RockMelt, Facebook Partner to Battle Google Chrome

By Clint Boulton  |  Posted 2011-06-25

RockMelt, Facebook Partner to Battle Google Chrome

Facebook and RockMelt won't admit that their recent integration agreement is not a prelude to an acquisition, but it's not hard to find the value in such an arrangement if the companies decided to pursue a deal.

Why do this? For RockMelt, it would be a matter of survival. For Facebook, appropriating RockMelt for its 700 million-plus users could provide a super countermeasure to the rise of Google's (NASDAQ:GOOG) Chrome Web browser, which has over 160 million users.

Launched last November with backing from serial entrepreneur Marc Andreessen, RockMelt is a social Web browser. A niche product, it has a few hundred thousands users.

The application frames the browsing experience with people's Facebook contacts along the left edge of the browser window after users log into RockMelt via their Facebook e-mail and password. The right side of RockMelt includes buttons for accessing the Facebook News Feed, Facebook Profile, Twitter tweet stream and timeline.

RockMelt has been steadily improving the browser's speed and feature functionality, culminating in the RockMelt beta 3 launched June 14. The new version lets users manage Facebook friend requests, messages and notifications directly in the browser instead of solely on When users start a chat on, it will open a RockMelt chat window.

These capabilities are the result of the companies' first formal integration. And it might not be the last. "RockMelt's deep integration with Facebook makes it easier for people to take their friends with them around the Web, creating more personal and meaningful experiences wherever they go," said Ethan Beard, director of platform partnerships for Facebook, about the deal.

RockMelt told eWEEK its hasn't held any acquisition talks with Facebook, but perhaps it should. While the browser has a vibrant community of active users, the market has not proven patient for social browsers.

Indeed, there is an uneasy parallel between Flock, easily the most popular of all the social browsers and RockMelt. Flock based its software on Google's Chrome browser before folding last year. RockMelt is also based on the open source Chromium project behind Chrome.

Ironically, it's Google's popular Chrome browser that Facebook could attack if it chose to buy its new partner.

Facebook and Google are locked in one of those primordial struggles for Web dominance, seeking to lure and attain as many users as possible and make money through online advertising served to those consumers. This is why Google has been struggling to bring more social elements to its Web services.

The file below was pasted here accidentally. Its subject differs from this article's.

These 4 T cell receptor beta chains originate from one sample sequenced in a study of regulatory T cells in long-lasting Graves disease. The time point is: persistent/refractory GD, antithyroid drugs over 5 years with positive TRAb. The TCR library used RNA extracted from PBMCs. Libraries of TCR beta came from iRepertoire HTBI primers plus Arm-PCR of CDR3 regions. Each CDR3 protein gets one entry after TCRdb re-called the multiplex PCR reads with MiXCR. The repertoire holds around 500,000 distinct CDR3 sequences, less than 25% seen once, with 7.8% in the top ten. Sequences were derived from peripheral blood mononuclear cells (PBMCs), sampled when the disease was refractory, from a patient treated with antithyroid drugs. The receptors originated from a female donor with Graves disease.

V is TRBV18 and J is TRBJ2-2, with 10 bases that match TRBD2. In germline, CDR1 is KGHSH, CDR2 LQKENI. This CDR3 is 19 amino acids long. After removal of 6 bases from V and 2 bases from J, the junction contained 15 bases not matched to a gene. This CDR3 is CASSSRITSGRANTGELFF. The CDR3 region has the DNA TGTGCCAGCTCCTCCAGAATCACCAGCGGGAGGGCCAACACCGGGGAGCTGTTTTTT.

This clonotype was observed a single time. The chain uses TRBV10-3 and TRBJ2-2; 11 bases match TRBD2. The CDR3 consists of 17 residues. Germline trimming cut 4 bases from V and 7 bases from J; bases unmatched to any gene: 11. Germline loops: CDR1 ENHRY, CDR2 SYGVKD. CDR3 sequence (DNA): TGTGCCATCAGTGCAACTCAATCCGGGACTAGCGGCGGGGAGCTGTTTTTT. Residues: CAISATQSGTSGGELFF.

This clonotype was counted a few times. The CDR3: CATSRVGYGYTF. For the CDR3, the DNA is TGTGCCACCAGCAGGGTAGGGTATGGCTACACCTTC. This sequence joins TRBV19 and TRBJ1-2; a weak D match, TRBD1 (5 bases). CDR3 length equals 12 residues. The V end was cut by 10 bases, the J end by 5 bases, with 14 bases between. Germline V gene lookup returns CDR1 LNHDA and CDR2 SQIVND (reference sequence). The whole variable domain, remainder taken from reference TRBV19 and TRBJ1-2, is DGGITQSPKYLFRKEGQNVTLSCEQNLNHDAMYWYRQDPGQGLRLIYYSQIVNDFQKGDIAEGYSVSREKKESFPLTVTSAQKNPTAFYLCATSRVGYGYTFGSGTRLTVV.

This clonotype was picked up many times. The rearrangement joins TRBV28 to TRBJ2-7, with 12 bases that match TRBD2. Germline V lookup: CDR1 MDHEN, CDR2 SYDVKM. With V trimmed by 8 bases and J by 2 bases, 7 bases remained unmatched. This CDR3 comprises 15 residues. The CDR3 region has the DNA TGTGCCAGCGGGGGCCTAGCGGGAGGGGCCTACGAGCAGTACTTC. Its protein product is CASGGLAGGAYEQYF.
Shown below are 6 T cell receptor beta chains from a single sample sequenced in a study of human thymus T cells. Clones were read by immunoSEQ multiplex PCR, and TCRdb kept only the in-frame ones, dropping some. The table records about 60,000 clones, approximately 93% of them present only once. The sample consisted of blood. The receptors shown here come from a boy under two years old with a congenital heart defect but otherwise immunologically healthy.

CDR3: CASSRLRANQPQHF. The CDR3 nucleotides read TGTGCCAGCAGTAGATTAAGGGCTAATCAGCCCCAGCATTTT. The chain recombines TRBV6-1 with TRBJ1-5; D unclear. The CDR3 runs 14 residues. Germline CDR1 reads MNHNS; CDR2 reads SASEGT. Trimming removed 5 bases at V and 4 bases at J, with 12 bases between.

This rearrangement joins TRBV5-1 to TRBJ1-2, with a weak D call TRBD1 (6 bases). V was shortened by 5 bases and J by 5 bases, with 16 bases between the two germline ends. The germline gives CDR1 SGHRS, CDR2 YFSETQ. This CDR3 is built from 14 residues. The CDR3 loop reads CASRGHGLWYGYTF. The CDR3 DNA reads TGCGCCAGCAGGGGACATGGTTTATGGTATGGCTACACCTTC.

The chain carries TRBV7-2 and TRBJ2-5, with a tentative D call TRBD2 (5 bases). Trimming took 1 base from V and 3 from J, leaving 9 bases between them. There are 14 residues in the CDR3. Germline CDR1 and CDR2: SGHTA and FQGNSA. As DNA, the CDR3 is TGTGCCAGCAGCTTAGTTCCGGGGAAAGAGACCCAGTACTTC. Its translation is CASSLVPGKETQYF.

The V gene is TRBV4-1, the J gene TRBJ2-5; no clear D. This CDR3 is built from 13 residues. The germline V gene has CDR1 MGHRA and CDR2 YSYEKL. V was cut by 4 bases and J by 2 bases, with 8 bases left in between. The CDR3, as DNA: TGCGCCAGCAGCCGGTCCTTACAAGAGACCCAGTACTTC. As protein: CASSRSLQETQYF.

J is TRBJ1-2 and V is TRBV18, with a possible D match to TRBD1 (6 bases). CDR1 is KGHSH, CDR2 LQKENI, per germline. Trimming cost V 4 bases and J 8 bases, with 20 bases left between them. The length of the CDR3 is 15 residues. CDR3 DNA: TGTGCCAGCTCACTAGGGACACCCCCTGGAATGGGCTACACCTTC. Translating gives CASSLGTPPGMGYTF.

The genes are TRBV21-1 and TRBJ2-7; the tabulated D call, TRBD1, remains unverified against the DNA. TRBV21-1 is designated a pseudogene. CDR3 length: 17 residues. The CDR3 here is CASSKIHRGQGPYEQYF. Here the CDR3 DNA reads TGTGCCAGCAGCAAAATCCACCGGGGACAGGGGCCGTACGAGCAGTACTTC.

RockMelt, Facebook Could Gang Up on Google

Chrome, which is serving as the window port for Web applications running on platforms such as Google TV and the Chrome Operating System is a major part of Google's plans for expansion online.

To counter Google's Chrome march, the social network could grab RockMelt and appropriate it and position it for growth in a couple of ways: either as the foundation for a new user experience within its walled garden, or keep it as a separate product.

While the first option might be preferable on the desktop, where Facebook is entrenched, the second option might be a viable solution to its quest for mobile expansion.

Facebook wants to facilitate it mobile Web growth, where it only has 250 million users, and is reportedly building an HTML5-based platform for mobile apps. RockMelt, which offers application tabs on the right-hand rail, could be one vehicle for this.

IDC analyst Al Hilwa isn't sure an acquisition is in the cards at this stage, noting that one likely would have happened by now.

"I suspect Facebook is trying to figure out if marrying a browser would create an alignment that might divide and potentially reduce its users," Hilwa told Eweek. "On the other hand, browsers have gained share by being distributed through a strong channel like devices or by tie-ins to major sites, like Google Search for Google Chrome."

"Ultimately, Rockmelt has to strike some distribution agreements to expand its share. To some extent this partnership with Facebook acknowledges the huge dependency that RockMelt has had on Facebook."

Still, there is some happy irony in the notion that Facebook could acquire and appropriate a browser closely related to Chrome, one of Google's key entry points for continued growth on the Web.



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